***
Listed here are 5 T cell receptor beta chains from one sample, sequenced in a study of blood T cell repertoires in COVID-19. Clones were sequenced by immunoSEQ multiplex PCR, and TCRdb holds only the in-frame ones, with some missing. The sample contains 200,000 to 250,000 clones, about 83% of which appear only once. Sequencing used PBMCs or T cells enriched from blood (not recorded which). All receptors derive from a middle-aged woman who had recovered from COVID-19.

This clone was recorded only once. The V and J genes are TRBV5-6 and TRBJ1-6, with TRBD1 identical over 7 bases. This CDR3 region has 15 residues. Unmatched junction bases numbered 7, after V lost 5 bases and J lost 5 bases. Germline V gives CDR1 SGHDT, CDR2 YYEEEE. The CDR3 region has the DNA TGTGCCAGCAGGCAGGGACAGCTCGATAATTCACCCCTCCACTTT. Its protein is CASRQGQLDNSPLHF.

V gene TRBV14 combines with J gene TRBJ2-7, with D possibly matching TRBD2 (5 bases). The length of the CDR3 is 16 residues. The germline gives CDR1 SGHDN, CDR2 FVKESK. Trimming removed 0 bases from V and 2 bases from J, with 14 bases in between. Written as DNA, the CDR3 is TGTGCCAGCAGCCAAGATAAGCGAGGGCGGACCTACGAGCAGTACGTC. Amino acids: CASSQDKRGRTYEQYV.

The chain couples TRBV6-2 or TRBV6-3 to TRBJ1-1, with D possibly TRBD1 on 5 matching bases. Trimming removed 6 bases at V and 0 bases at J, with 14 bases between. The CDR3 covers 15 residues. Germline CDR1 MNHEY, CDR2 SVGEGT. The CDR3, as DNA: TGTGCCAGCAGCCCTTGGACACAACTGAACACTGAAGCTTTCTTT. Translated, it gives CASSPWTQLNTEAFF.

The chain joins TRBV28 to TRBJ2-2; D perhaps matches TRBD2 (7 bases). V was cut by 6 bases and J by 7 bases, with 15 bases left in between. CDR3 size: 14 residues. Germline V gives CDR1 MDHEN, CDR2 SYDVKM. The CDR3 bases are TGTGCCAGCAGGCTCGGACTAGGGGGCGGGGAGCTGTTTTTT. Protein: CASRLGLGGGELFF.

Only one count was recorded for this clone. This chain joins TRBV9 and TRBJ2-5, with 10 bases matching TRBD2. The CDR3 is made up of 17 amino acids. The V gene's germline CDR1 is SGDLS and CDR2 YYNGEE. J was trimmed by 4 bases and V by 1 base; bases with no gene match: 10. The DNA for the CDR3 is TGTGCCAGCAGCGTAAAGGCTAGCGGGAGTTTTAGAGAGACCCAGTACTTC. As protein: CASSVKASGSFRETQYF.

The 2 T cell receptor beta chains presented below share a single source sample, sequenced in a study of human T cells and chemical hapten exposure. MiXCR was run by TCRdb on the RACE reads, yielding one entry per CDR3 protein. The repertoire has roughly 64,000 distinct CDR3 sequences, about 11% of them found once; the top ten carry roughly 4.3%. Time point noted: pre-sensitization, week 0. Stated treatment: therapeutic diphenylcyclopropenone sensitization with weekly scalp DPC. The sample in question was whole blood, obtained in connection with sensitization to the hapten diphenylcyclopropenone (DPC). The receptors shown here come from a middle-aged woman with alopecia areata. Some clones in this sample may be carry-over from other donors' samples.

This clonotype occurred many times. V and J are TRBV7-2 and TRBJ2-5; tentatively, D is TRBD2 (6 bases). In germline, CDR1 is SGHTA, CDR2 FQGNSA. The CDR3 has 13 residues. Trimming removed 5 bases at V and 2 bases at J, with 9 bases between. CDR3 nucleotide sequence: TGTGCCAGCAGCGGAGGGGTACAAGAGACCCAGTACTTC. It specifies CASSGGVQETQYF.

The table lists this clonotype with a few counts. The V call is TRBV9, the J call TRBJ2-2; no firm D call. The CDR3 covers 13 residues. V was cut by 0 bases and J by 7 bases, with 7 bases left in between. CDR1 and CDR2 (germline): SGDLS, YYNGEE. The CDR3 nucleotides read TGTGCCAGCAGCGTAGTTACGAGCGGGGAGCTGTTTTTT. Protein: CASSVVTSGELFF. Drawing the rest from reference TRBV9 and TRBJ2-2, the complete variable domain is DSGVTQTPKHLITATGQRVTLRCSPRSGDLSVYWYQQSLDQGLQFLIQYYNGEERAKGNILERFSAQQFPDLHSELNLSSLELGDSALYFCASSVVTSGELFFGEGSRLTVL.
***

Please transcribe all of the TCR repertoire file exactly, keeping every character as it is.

Listed here are 5 T cell receptor beta chains from one sample, sequenced in a study of blood T cell repertoires in COVID-19. Clones were sequenced by immunoSEQ multiplex PCR, and TCRdb holds only the in-frame ones, with some missing. The sample contains 200,000 to 250,000 clones, about 83% of which appear only once. Sequencing used PBMCs or T cells enriched from blood (not recorded which). All receptors derive from a middle-aged woman who had recovered from COVID-19.

This clone was recorded only once. The V and J genes are TRBV5-6 and TRBJ1-6, with TRBD1 identical over 7 bases. This CDR3 region has 15 residues. Unmatched junction bases numbered 7, after V lost 5 bases and J lost 5 bases. Germline V gives CDR1 SGHDT, CDR2 YYEEEE. The CDR3 region has the DNA TGTGCCAGCAGGCAGGGACAGCTCGATAATTCACCCCTCCACTTT. Its protein is CASRQGQLDNSPLHF.

V gene TRBV14 combines with J gene TRBJ2-7, with D possibly matching TRBD2 (5 bases). The length of the CDR3 is 16 residues. The germline gives CDR1 SGHDN, CDR2 FVKESK. Trimming removed 0 bases from V and 2 bases from J, with 14 bases in between. Written as DNA, the CDR3 is TGTGCCAGCAGCCAAGATAAGCGAGGGCGGACCTACGAGCAGTACGTC. Amino acids: CASSQDKRGRTYEQYV.

The chain couples TRBV6-2 or TRBV6-3 to TRBJ1-1, with D possibly TRBD1 on 5 matching bases. Trimming removed 6 bases at V and 0 bases at J, with 14 bases between. The CDR3 covers 15 residues. Germline CDR1 MNHEY, CDR2 SVGEGT. The CDR3, as DNA: TGTGCCAGCAGCCCTTGGACACAACTGAACACTGAAGCTTTCTTT. Translated, it gives CASSPWTQLNTEAFF.

The chain joins TRBV28 to TRBJ2-2; D perhaps matches TRBD2 (7 bases). V was cut by 6 bases and J by 7 bases, with 15 bases left in between. CDR3 size: 14 residues. Germline V gives CDR1 MDHEN, CDR2 SYDVKM. The CDR3 bases are TGTGCCAGCAGGCTCGGACTAGGGGGCGGGGAGCTGTTTTTT. Protein: CASRLGLGGGELFF.

Only one count was recorded for this clone. This chain joins TRBV9 and TRBJ2-5, with 10 bases matching TRBD2. The CDR3 is made up of 17 amino acids. The V gene's germline CDR1 is SGDLS and CDR2 YYNGEE. J was trimmed by 4 bases and V by 1 base; bases with no gene match: 10. The DNA for the CDR3 is TGTGCCAGCAGCGTAAAGGCTAGCGGGAGTTTTAGAGAGACCCAGTACTTC. As protein: CASSVKASGSFRETQYF.

The 2 T cell receptor beta chains presented below share a single source sample, sequenced in a study of human T cells and chemical hapten exposure. MiXCR was run by TCRdb on the RACE reads, yielding one entry per CDR3 protein. The repertoire has roughly 64,000 distinct CDR3 sequences, about 11% of them found once; the top ten carry roughly 4.3%. Time point noted: pre-sensitization, week 0. Stated treatment: therapeutic diphenylcyclopropenone sensitization with weekly scalp DPC. The sample in question was whole blood, obtained in connection with sensitization to the hapten diphenylcyclopropenone (DPC). The receptors shown here come from a middle-aged woman with alopecia areata. Some clones in this sample may be carry-over from other donors' samples.

This clonotype occurred many times. V and J are TRBV7-2 and TRBJ2-5; tentatively, D is TRBD2 (6 bases). In germline, CDR1 is SGHTA, CDR2 FQGNSA. The CDR3 has 13 residues. Trimming removed 5 bases at V and 2 bases at J, with 9 bases between. CDR3 nucleotide sequence: TGTGCCAGCAGCGGAGGGGTACAAGAGACCCAGTACTTC. It specifies CASSGGVQETQYF.

The table lists this clonotype with a few counts. The V call is TRBV9, the J call TRBJ2-2; no firm D call. The CDR3 covers 13 residues. V was cut by 0 bases and J by 7 bases, with 7 bases left in between. CDR1 and CDR2 (germline): SGDLS, YYNGEE. The CDR3 nucleotides read TGTGCCAGCAGCGTAGTTACGAGCGGGGAGCTGTTTTTT. Protein: CASSVVTSGELFF. Drawing the rest from reference TRBV9 and TRBJ2-2, the complete variable domain is DSGVTQTPKHLITATGQRVTLRCSPRSGDLSVYWYQQSLDQGLQFLIQYYNGEERAKGNILERFSAQQFPDLHSELNLSSLELGDSALYFCASSVVTSGELFFGEGSRLTVL.